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7 thoughts on “Natural Gas Now Best Picks of the Week – August 24, 2019

  1. With all the millions in impact fees paid out,
    my Fracked County still has high poverty rate at about 40%..

    And more than ever food banks and ever increasing, illegal drug use.

    And gas industry is also subsidized and responsible for explosions and fires and equipment meltdowns..

    We need better, sustainable energy sources and not such invasive ones like gas with their over 500 gas pads in my county next to our homes and schools…

    I heard they now have solar panels that don’t use precious metals..

    • Vera,
      It is the left leaning social relocation programs from the NYC and NJ Metro area that relocate poor drug users into metro areas like Binghamton. Just take a look down Route 17 and you will see an ongoing problem that has been made worse over the past few decades. Like the trash NYC constantly sends to landfills in CNY and WNY, it sends its bottom feeders who then collaborate with the native bottom feeders and form a larger alliance in perpetrating the drug trade throughout the two tiers. NY State has pumped millions my of tax dollars into reviving downtown Binghamton. A noble effort but one that is not sustainable. Anyone who works in the State and County buildings who deals with subsidizing these people can tell you what is going on. NYC boasts how “green” it is but it’s not. It merely shifts the problems elsewhere.
      Most of all, it has nothing to do with the gas industry. Solar panels won’t fix it either. It’s a people problem.. especially with the dimwitted politicians that people like you support and cozy up to. Actually in essence, it’s your fault, Vera.

    • Ms. Scroggins,

      It isn’t precious metals I’m worried about, but toxic heavy metal and cyanides in solar cells. Nor do you have a plan for recycling tons of contaminated carbon in photovoltaics or 15-20 tons of fiberglass blades per wind turbine.

      You also seem to have a hard time dealing with whatever we use to power the country in the future will be an industrial solution. The Jacobson plan wants 1200 sq. mi. of NY and 2000+ sq. mi. of PA for solar and wind power. Of course all that is based on a magical 37% reduction in power use, so increase all those areas by 50% to cover a steady amount of power use.

  2. Can you imagine a bunch of these going up in flames on the South shore of Long Island and harming the Marine Life and beaches?? Especially when all the Elites are at the Hamptons?? Interesting times ahead!!

  3. Thanks…Spuds,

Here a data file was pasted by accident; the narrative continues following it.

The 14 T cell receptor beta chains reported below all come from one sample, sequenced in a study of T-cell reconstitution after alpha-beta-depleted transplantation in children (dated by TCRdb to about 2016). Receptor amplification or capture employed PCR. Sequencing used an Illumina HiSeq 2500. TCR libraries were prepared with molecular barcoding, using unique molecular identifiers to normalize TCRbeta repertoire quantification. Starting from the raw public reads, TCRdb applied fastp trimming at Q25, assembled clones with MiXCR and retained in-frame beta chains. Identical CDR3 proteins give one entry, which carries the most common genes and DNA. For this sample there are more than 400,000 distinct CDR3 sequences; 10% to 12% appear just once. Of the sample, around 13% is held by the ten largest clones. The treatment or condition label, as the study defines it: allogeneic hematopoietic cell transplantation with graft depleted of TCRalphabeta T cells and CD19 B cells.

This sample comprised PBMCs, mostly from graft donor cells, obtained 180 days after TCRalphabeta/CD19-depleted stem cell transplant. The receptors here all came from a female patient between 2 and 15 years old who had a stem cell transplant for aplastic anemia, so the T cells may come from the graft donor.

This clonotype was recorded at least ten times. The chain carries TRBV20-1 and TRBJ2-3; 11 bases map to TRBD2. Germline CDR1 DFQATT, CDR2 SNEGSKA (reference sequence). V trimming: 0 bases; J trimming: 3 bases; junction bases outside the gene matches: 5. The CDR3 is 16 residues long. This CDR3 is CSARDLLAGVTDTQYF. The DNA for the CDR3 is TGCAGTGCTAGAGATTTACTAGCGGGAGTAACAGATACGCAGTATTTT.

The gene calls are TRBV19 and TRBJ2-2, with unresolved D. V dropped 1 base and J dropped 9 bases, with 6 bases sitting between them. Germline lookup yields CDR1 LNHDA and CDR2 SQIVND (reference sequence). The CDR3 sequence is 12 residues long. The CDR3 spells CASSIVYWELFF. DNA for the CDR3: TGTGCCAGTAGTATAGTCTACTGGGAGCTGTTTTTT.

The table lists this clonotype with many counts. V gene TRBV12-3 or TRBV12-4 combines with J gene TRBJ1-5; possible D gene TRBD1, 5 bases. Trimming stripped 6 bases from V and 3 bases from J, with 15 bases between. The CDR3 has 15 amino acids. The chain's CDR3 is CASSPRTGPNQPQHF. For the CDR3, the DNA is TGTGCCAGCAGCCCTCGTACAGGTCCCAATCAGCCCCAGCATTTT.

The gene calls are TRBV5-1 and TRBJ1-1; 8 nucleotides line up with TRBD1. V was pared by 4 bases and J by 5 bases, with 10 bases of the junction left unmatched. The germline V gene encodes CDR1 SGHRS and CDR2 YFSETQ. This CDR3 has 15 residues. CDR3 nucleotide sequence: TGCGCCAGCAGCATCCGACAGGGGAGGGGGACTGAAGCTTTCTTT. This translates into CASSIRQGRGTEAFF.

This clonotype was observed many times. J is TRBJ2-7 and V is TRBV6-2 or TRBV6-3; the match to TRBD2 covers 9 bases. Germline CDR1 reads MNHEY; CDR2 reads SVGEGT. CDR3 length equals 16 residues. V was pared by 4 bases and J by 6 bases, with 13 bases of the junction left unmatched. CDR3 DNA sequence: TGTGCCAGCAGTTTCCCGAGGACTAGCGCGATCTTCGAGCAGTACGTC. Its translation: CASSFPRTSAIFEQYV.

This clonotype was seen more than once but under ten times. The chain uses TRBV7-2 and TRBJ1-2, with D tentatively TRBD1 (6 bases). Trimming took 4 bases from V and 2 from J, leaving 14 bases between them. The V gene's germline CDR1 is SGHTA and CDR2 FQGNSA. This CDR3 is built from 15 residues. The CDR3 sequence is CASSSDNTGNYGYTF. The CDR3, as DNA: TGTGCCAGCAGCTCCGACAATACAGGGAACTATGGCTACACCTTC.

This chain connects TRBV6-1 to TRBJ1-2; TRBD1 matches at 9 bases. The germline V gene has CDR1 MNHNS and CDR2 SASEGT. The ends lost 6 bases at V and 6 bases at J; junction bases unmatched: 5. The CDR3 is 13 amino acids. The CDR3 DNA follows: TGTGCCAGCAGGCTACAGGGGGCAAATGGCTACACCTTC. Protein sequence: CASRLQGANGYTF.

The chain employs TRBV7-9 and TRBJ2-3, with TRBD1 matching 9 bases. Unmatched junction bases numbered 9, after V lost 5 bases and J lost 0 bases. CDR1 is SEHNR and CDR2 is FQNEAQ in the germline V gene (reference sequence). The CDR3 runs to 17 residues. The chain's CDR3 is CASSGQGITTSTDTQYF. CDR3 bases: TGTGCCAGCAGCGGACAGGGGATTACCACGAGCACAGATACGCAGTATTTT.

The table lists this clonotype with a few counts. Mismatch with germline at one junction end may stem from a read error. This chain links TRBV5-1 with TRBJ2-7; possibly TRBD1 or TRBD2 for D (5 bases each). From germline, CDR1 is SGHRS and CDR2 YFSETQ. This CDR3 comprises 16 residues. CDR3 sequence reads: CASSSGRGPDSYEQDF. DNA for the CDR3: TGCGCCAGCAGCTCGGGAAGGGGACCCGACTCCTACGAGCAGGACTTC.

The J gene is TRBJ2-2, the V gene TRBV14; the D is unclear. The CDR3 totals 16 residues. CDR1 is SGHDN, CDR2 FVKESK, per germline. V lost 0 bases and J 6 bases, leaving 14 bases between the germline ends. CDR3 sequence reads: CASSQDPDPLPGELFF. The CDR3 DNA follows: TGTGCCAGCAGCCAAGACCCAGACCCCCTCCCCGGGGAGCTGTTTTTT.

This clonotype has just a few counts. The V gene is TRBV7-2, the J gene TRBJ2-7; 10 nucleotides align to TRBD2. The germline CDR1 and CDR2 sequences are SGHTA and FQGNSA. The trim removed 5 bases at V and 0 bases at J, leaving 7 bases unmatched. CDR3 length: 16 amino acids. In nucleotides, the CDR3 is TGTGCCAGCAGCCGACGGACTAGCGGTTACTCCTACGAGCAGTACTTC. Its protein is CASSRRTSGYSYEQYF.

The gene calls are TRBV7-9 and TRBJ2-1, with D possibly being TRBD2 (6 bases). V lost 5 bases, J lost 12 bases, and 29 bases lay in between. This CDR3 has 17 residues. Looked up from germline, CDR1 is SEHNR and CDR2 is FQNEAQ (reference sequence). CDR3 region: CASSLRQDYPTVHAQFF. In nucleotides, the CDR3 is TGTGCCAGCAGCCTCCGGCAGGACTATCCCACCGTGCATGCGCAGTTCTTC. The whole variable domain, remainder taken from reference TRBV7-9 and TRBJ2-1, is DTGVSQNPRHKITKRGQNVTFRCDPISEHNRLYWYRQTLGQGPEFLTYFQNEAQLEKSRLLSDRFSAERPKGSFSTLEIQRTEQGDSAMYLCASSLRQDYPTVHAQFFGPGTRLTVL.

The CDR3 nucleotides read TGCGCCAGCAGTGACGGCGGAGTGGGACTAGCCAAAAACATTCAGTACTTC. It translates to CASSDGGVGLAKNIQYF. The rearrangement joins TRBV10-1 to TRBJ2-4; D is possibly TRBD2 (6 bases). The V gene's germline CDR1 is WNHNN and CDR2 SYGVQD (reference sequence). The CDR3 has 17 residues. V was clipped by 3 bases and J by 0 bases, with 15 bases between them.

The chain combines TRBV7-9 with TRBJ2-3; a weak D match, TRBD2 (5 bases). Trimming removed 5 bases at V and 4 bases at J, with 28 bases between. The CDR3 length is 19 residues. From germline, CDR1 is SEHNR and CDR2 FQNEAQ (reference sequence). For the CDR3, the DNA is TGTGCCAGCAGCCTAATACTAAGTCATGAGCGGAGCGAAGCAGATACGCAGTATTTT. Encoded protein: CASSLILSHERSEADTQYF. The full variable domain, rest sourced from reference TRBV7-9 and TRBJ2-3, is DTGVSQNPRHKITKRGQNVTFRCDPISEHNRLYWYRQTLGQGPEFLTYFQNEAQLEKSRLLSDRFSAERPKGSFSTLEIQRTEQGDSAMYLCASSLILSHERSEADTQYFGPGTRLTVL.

you are always “well-informed”
    and will always support the gas industry no matter what harms we show.

    Ask to visit Debra Maye in Dimock
    and see her evidence of harms from the gas industry if you would like a more rounded picture.

    • Vera,
      Actually I am just as critical of the gas industry as I am of other energy producers. The people who I am more critical of than anyone is people like yourself who rarely if any have any other options to bring to the table.
      You, Ruffalo and others seem to believe in some kind of “magical” solution, that comes at a cost to others and not yourself.
      There is nothing green about your position. If that were the case, you would be spouting off about how inefficient the nation’s electrical grid is and all the wind and solar facilities couldn’t help unless the delivery system is fixed.
      You and your ilk would be spending your precious supporting true renewable energy production like syngas from wastewater facilities and landfills.
      If you can’t help with providing a solution, then you are part of the problem.

  4. I followed the link for the John Laing Group and Market Watch told me:

    “John Laing Group Plc engages in the ownership, investment, and management of infrastructure assets. Its focuses on transport, social, and environmental infrastructure projects awarded under governmental public-private partnership programmes and renewable energy projects.”

    Yet somehow Mr. Brousse wants us to believe that because one part of his business had a downturn “driven by low levels of wind”, that would be enough to cause and 80% drop in earnings.

    Renewable energy is variable by the nature of Nature. Its real problem is a lack of storage so that what has been produced can be used when needed. But if you turn off critical reasoning so that this ridiculous corporate ass covering seems to make sense, then, like Mr. Brousse, you may not want to understand the problem.